Friday, March 23, 2007

Inept public relations 
Ask any trade show planner and they'll tell you - be sure to set up somewhere where media can go to file their stories. That's the way to get good, favorable coverage of your exhibitors, and lots of it.

The military, of course, with so many public affairs types who have never held a real job in their lives, and with an officer corps that too often considers media relations as a chore rather than an opportunity, is fucking it up, big time.

Here's Michael Yon:

The great difficulty in filing stories from Iraq is leading me to experiment. We are into the fifth year of the war Iraq, yet no comprehensive system exists to help media communicate to people at home. Raw information only trickles back from Iraq because the flow is strangled. That we are into the fifth year of war here, yet there is no filing center on even the larger bases is telling. Telling, perhaps, that information flow to America has never been a priority, or perhaps the priority has been to squelch it. The system of elaborate excuses is the only part of it all that is well-refined.

Well, if anyone's been wondering why journos so rarely leave the green zone, there's one answer for you.

I’ve been evicted from a trailer due to lack of space (something I cover more in a dispatch ready to launch tomorrow). Billions of dollars are spent on the war each month, millions of dollars fly around here like sparrows, yet there are no designated places for journalists? While so many soldiers and their families shout for coverage from Afghanistan (remember that place?) and Iraq, I can sometimes be found from midnight to sunrise sitting outside, trying to transmit photos through a wireless network that only works sometimes.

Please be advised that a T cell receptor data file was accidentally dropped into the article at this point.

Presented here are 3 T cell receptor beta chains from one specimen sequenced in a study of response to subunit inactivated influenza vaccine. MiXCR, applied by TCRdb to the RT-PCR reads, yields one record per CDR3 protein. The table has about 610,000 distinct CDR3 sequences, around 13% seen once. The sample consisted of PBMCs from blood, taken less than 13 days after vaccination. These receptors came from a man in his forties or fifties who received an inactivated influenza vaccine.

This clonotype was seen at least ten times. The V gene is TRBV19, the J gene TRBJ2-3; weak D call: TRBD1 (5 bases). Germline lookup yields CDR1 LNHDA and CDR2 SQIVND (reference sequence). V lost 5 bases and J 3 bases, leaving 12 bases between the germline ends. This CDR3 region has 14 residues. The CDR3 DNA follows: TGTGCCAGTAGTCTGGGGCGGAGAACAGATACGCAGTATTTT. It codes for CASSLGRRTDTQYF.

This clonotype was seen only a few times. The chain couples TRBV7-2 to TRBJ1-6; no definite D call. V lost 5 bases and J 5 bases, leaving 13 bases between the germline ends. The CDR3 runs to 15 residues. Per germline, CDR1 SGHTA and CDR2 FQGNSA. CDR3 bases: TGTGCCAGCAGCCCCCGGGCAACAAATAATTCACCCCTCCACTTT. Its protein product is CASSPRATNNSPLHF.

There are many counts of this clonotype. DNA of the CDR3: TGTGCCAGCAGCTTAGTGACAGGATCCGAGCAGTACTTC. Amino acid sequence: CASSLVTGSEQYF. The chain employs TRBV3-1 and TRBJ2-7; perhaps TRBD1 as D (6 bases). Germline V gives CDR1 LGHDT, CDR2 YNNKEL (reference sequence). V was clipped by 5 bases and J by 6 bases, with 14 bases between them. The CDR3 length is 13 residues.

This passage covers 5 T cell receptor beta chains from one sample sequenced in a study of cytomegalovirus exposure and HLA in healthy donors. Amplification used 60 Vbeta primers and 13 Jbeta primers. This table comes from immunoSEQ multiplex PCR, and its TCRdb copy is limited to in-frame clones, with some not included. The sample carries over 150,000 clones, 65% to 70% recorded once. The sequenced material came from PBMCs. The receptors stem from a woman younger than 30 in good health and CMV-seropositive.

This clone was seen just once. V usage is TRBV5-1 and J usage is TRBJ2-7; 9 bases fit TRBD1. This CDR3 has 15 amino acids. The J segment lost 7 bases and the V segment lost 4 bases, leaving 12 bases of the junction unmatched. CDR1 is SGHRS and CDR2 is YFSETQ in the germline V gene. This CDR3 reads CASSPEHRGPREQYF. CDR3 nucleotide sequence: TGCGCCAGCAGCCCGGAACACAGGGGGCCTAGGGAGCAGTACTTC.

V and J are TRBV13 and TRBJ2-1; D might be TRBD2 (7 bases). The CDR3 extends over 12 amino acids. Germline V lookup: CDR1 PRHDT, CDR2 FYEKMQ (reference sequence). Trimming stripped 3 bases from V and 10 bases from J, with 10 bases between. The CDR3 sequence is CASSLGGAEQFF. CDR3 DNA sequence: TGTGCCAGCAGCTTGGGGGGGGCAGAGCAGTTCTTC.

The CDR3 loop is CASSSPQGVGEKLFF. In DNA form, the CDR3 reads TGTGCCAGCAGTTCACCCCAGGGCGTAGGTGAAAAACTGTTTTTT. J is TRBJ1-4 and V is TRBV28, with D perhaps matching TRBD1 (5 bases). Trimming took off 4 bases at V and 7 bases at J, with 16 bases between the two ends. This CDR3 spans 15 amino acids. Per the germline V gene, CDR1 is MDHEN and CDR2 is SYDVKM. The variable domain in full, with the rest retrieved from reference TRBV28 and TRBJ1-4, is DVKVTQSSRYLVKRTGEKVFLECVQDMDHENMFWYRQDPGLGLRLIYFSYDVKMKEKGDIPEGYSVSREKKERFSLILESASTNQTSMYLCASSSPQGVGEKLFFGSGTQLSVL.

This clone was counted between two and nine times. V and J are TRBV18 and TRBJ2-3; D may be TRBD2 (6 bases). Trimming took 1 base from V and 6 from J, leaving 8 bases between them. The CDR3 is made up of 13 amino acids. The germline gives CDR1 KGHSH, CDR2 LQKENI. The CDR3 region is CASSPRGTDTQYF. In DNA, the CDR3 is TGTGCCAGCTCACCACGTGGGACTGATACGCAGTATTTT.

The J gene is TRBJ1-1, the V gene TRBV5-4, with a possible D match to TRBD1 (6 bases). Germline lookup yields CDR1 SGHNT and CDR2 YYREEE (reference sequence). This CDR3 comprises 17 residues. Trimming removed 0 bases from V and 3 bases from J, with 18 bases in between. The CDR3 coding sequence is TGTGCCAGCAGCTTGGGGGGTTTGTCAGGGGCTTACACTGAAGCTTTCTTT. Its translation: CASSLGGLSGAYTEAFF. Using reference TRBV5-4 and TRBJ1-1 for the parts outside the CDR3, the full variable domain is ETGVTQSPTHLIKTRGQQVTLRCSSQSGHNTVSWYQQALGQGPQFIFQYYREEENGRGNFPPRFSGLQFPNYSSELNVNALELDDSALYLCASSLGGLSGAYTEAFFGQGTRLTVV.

Chances are very good that the Army didn't set up that wireless network, but soldiers or marines took it on themselves.

I have not left base in a good two weeks. This is unprecedented, given that sometimes I would run two or three missions per day, or at least try for five or six or seven per week. Trying to get living quarters and good communications is truly a waste of time. Only the richest or most determined news agencies dare come here for more than a brief stay. Most of the journalists seem to start cracking pretty quick anyway.

Generally it’s a huge waste of time and money to come here, and the hassle and risk to reward ratio is very bad. I’ve spent more than a year embedded in Iraq, and numerous times public affairs people have made snide remarks that journalists should be happy they get to eat “their chow” for free. Of course, they don’t mention that “their chow” belongs to American taxpayers, the same taxpayers they hurt when they squelch journalism from the war. Whether they do it directly, intentionally indirectly, or just by plain bungling the simplest stuff, like making sure writers have a surface to write on, whatever the case, I haven’t met anyone yet who knows how to write or hold a camera who comes to Iraq for free food. It’s really not fun here, next to impossible to do the job, and the food is nothing special. After all, we’re not talking about covering the French army.

Back during Yon's first embedding in Mosul, he had a close relationship with a local battalion commander and staff. It was that command emphasis on media relations that made all the difference. Here it looks like the commanders have left media relations to underlings - and selected some of the weakest staff officers to the task. Well, maybe not weakest, but staff officers who wish they were doing something else.